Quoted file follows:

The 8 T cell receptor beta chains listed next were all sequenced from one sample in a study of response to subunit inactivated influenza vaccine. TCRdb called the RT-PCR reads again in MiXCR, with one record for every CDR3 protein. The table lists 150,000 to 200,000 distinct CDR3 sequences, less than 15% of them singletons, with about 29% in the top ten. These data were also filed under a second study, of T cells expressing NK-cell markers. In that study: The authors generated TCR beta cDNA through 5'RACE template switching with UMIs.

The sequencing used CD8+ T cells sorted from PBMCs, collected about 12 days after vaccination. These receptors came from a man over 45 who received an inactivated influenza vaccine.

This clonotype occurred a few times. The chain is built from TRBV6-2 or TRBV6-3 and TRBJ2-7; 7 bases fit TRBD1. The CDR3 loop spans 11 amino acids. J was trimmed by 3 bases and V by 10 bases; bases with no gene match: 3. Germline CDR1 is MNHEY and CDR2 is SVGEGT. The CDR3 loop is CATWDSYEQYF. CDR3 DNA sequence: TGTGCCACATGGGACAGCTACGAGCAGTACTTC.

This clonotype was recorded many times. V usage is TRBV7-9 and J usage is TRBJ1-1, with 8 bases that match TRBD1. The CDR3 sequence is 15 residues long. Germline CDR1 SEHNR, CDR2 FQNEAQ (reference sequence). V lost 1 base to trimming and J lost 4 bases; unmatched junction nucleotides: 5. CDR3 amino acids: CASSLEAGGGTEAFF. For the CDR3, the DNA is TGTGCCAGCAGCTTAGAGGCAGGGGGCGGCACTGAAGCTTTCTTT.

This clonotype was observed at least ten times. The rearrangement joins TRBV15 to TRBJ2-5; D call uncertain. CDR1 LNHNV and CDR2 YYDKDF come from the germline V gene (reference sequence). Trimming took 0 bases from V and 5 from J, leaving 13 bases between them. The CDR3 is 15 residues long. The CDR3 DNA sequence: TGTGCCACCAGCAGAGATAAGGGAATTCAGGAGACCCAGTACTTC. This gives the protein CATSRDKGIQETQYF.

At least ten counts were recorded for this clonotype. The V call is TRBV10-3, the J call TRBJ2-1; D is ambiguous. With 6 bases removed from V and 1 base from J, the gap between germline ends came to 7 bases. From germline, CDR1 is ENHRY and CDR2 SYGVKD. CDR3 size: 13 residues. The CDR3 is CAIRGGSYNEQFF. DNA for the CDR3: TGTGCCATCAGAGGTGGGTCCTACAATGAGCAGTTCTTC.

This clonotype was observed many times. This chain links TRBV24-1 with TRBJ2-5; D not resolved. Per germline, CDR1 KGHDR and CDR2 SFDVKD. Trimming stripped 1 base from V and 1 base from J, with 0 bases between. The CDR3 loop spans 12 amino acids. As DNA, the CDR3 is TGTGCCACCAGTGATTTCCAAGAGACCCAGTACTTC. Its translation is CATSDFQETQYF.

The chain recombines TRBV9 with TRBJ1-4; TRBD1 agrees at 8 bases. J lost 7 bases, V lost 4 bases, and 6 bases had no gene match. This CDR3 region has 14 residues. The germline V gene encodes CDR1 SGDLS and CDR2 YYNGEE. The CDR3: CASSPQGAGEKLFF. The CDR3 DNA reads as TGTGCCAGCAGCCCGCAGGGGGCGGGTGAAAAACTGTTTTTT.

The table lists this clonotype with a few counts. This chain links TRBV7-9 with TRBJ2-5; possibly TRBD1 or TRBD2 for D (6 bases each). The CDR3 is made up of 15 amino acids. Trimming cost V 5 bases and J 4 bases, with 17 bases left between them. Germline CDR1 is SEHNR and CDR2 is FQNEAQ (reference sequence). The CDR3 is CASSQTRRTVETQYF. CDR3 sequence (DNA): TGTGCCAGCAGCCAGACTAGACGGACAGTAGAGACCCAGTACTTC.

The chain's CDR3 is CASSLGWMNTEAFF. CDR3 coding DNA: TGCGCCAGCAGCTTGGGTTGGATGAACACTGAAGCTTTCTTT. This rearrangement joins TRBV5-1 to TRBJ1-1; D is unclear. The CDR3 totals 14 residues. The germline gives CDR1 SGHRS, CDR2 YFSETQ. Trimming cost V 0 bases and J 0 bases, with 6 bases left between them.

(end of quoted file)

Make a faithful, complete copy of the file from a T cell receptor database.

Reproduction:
The 8 T cell receptor beta chains listed next were all sequenced from one sample in a study of response to subunit inactivated influenza vaccine. TCRdb called the RT-PCR reads again in MiXCR, with one record for every CDR3 protein. The table lists 150,000 to 200,000 distinct CDR3 sequences, less than 15% of them singletons, with about 29% in the top ten. These data were also filed under a second study, of T cells expressing NK-cell markers. In that study: The authors generated TCR beta cDNA through 5'RACE template switching with UMIs.

The sequencing used CD8+ T cells sorted from PBMCs, collected about 12 days after vaccination. These receptors came from a man over 45 who received an inactivated influenza vaccine.

This clonotype occurred a few times. The chain is built from TRBV6-2 or TRBV6-3 and TRBJ2-7; 7 bases fit TRBD1. The CDR3 loop spans 11 amino acids. J was trimmed by 3 bases and V by 10 bases; bases with no gene match: 3. Germline CDR1 is MNHEY and CDR2 is SVGEGT. The CDR3 loop is CATWDSYEQYF. CDR3 DNA sequence: TGTGCCACATGGGACAGCTACGAGCAGTACTTC.

This clonotype was recorded many times. V usage is TRBV7-9 and J usage is TRBJ1-1, with 8 bases that match TRBD1. The CDR3 sequence is 15 residues long. Germline CDR1 SEHNR, CDR2 FQNEAQ (reference sequence). V lost 1 base to trimming and J lost 4 bases; unmatched junction nucleotides: 5. CDR3 amino acids: CASSLEAGGGTEAFF. For the CDR3, the DNA is TGTGCCAGCAGCTTAGAGGCAGGGGGCGGCACTGAAGCTTTCTTT.

This clonotype was observed at least ten times. The rearrangement joins TRBV15 to TRBJ2-5; D call uncertain. CDR1 LNHNV and CDR2 YYDKDF come from the germline V gene (reference sequence). Trimming took 0 bases from V and 5 from J, leaving 13 bases between them. The CDR3 is 15 residues long. The CDR3 DNA sequence: TGTGCCACCAGCAGAGATAAGGGAATTCAGGAGACCCAGTACTTC. This gives the protein CATSRDKGIQETQYF.

At least ten counts were recorded for this clonotype. The V call is TRBV10-3, the J call TRBJ2-1; D is ambiguous. With 6 bases removed from V and 1 base from J, the gap between germline ends came to 7 bases. From germline, CDR1 is ENHRY and CDR2 SYGVKD. CDR3 size: 13 residues. The CDR3 is CAIRGGSYNEQFF. DNA for the CDR3: TGTGCCATCAGAGGTGGGTCCTACAATGAGCAGTTCTTC.

This clonotype was observed many times. This chain links TRBV24-1 with TRBJ2-5; D not resolved. Per germline, CDR1 KGHDR and CDR2 SFDVKD. Trimming stripped 1 base from V and 1 base from J, with 0 bases between. The CDR3 loop spans 12 amino acids. As DNA, the CDR3 is TGTGCCACCAGTGATTTCCAAGAGACCCAGTACTTC. Its translation is CATSDFQETQYF.

The chain recombines TRBV9 with TRBJ1-4; TRBD1 agrees at 8 bases. J lost 7 bases, V lost 4 bases, and 6 bases had no gene match. This CDR3 region has 14 residues. The germline V gene encodes CDR1 SGDLS and CDR2 YYNGEE. The CDR3: CASSPQGAGEKLFF. The CDR3 DNA reads as TGTGCCAGCAGCCCGCAGGGGGCGGGTGAAAAACTGTTTTTT.

The table lists this clonotype with a few counts. This chain links TRBV7-9 with TRBJ2-5; possibly TRBD1 or TRBD2 for D (6 bases each). The CDR3 is made up of 15 amino acids. Trimming cost V 5 bases and J 4 bases, with 17 bases left between them. Germline CDR1 is SEHNR and CDR2 is FQNEAQ (reference sequence). The CDR3 is CASSQTRRTVETQYF. CDR3 sequence (DNA): TGTGCCAGCAGCCAGACTAGACGGACAGTAGAGACCCAGTACTTC.

The chain's CDR3 is CASSLGWMNTEAFF. CDR3 coding DNA: TGCGCCAGCAGCTTGGGTTGGATGAACACTGAAGCTTTCTTT. This rearrangement joins TRBV5-1 to TRBJ1-1; D is unclear. The CDR3 totals 14 residues. The germline gives CDR1 SGHRS, CDR2 YFSETQ. Trimming cost V 0 bases and J 0 bases, with 6 bases left between them.